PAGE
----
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Consumer expectations of residential aged care: reflections on the literature

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Abstract:

The decision-making process that accompanies aged-care home placement is complex and there is a paucity of literature documenting the experiences of those who undertake the activity. The deficiency extends to an understanding of consumer expectations about the quality of the services they encounter once admission has been obtained. Although fewer than 7% of Australian women and 3% of Australian men aged 65 years occupied residential aged care places in 1999–2000, the probability that they will do so at some point in their lives is 0.42 and 0.24, respectively. This study examined 20 papers on this subject found through an extensive search of the literature. Themes identified include the search and selection process of residential aged-care facilities, consumer expectations and satisfaction of placement outcomes, and global and community expectations of quality of care.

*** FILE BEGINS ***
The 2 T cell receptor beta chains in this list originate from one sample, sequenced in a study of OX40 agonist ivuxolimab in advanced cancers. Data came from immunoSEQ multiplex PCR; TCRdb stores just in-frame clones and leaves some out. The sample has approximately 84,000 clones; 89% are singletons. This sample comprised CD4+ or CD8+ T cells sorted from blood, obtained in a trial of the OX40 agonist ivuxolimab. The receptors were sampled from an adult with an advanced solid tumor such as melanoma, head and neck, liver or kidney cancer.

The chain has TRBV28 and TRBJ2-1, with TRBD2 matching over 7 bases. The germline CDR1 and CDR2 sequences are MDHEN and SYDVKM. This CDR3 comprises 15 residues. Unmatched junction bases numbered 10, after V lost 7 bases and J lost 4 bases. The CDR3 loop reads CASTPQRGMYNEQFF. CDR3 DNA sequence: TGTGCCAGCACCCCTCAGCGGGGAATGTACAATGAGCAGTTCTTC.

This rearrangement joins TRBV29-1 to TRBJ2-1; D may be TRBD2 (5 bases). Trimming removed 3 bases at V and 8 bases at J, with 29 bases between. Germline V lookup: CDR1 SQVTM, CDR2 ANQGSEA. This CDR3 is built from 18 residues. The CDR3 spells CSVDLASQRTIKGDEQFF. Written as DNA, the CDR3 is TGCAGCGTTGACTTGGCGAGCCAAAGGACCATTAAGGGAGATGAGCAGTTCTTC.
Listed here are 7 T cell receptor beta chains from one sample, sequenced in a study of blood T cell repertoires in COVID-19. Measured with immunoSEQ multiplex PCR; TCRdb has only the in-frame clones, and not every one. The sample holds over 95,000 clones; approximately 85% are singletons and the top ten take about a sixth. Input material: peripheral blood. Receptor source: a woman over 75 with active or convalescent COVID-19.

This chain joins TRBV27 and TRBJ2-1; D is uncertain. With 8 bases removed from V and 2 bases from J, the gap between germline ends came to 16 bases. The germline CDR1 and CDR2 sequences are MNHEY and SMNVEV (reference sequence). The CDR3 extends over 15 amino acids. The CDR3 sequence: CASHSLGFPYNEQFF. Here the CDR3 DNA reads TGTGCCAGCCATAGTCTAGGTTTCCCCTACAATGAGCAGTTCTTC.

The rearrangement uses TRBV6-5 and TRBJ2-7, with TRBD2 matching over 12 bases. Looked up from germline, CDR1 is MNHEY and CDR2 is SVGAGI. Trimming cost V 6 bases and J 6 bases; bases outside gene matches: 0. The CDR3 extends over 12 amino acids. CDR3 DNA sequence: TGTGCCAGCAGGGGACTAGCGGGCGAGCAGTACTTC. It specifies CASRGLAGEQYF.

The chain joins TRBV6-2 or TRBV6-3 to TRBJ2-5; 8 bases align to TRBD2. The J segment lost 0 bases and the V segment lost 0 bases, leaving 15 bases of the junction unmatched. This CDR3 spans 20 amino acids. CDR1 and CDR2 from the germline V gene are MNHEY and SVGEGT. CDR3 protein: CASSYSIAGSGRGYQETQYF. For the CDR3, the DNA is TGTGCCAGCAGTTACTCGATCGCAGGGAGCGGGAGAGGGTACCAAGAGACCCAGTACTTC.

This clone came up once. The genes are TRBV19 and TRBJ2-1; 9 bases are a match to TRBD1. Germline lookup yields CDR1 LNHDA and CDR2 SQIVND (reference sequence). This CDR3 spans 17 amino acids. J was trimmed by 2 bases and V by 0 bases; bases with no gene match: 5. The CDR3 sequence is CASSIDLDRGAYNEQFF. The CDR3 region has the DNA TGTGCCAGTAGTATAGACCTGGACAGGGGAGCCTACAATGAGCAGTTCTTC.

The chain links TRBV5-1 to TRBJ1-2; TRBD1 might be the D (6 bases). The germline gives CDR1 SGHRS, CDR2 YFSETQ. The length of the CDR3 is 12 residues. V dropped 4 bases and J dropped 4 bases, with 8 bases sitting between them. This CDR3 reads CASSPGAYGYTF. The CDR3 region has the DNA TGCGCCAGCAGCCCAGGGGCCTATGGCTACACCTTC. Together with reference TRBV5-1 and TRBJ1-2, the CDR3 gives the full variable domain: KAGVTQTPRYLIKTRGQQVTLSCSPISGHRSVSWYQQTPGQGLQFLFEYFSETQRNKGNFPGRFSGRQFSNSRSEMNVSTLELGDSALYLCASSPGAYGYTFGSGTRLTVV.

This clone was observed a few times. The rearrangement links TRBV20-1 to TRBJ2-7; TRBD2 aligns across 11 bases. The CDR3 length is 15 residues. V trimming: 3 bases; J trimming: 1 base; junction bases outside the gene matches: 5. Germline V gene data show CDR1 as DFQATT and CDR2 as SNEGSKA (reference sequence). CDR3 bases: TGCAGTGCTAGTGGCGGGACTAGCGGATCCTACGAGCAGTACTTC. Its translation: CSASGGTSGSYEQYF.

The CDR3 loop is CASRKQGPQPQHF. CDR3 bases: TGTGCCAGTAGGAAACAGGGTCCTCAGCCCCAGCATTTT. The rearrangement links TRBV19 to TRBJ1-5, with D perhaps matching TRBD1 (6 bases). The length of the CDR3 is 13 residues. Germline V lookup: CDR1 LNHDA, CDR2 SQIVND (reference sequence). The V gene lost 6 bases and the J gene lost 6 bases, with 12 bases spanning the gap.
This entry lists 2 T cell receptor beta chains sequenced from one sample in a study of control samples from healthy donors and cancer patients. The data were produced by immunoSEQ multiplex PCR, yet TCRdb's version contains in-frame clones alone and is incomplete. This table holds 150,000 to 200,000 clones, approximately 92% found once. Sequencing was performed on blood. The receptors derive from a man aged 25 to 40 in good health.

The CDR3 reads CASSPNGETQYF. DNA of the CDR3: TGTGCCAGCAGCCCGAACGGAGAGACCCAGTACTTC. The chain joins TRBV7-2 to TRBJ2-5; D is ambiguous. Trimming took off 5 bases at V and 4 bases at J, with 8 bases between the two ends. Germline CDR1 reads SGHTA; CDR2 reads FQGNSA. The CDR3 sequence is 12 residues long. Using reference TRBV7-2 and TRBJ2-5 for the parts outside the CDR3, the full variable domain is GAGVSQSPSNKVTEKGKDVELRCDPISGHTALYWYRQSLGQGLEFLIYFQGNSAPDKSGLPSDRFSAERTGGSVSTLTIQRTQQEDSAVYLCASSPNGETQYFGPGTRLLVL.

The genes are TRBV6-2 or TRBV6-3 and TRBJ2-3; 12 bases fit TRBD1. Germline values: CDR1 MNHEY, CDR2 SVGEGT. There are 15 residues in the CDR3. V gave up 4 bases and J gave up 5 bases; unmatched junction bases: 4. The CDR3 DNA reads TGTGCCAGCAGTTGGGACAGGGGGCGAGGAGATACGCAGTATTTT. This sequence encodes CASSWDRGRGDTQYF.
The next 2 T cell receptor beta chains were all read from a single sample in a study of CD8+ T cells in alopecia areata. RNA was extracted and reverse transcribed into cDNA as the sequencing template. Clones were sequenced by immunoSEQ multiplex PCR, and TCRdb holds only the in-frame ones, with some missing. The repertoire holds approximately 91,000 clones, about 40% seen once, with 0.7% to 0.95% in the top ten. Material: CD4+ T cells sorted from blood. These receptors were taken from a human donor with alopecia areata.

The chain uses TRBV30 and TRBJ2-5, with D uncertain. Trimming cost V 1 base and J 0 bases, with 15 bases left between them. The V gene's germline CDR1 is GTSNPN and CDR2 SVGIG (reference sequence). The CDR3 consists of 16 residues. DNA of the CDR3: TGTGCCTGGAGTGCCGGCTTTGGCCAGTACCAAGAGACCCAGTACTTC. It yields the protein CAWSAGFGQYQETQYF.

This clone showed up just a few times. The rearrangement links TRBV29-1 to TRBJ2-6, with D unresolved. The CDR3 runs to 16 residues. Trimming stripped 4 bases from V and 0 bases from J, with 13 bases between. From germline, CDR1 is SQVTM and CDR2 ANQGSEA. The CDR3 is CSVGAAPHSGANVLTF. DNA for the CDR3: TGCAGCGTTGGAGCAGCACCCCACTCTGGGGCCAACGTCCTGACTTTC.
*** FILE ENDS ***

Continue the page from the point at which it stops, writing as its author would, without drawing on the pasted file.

Keywords: client satisfaction; decision making; nursing home placement; nursing home residents; residential care

Document Type: Research Article

DOI: https://doi.org/10.1046/j.1322-7114.2003.00415.x

Affiliations: 1: Head, School of Nursing, Queensland University of Technology, Brisbane, Queensland, Australia 2: Director, Centre for Nursing Research, School of Nursing, Queensland University of Technology, Brisbane, Queensland, Australia 3: Senior Project Officer, Centre for Nursing Research, School of Nursing, Queensland University of Technology, Brisbane, Queensland, Australia

Publication date: 2003-04-01

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